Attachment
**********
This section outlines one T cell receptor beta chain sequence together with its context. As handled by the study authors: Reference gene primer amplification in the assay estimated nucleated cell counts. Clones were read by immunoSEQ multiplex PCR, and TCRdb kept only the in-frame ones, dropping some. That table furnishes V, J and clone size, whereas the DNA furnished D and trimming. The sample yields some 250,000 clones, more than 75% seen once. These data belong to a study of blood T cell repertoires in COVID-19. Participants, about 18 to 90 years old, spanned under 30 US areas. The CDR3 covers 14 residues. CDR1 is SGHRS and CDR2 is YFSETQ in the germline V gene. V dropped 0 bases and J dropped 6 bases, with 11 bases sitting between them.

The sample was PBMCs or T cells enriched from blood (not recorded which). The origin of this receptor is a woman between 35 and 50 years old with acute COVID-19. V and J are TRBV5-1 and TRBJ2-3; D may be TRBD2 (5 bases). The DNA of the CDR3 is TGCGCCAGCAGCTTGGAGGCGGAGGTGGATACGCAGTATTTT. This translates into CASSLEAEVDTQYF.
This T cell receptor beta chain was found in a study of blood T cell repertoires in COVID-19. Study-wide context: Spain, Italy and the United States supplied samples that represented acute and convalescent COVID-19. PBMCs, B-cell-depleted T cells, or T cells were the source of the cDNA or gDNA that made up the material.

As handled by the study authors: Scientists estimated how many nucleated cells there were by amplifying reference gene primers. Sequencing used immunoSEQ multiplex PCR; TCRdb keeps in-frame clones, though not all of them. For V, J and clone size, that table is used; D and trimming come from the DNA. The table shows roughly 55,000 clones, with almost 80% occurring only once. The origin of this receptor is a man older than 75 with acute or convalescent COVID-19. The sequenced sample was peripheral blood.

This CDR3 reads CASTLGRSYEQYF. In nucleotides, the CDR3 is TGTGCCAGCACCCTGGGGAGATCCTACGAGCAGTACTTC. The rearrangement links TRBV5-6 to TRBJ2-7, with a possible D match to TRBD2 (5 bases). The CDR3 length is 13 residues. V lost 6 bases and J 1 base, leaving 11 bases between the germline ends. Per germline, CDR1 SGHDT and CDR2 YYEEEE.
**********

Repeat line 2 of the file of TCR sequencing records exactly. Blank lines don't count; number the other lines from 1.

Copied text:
The sample was PBMCs or T cells enriched from blood (not recorded which). The origin of this receptor is a woman between 35 and 50 years old with acute COVID-19. V and J are TRBV5-1 and TRBJ2-3; D may be TRBD2 (5 bases). The DNA of the CDR3 is TGCGCCAGCAGCTTGGAGGCGGAGGTGGATACGCAGTATTTT. This translates into CASSLEAEVDTQYF.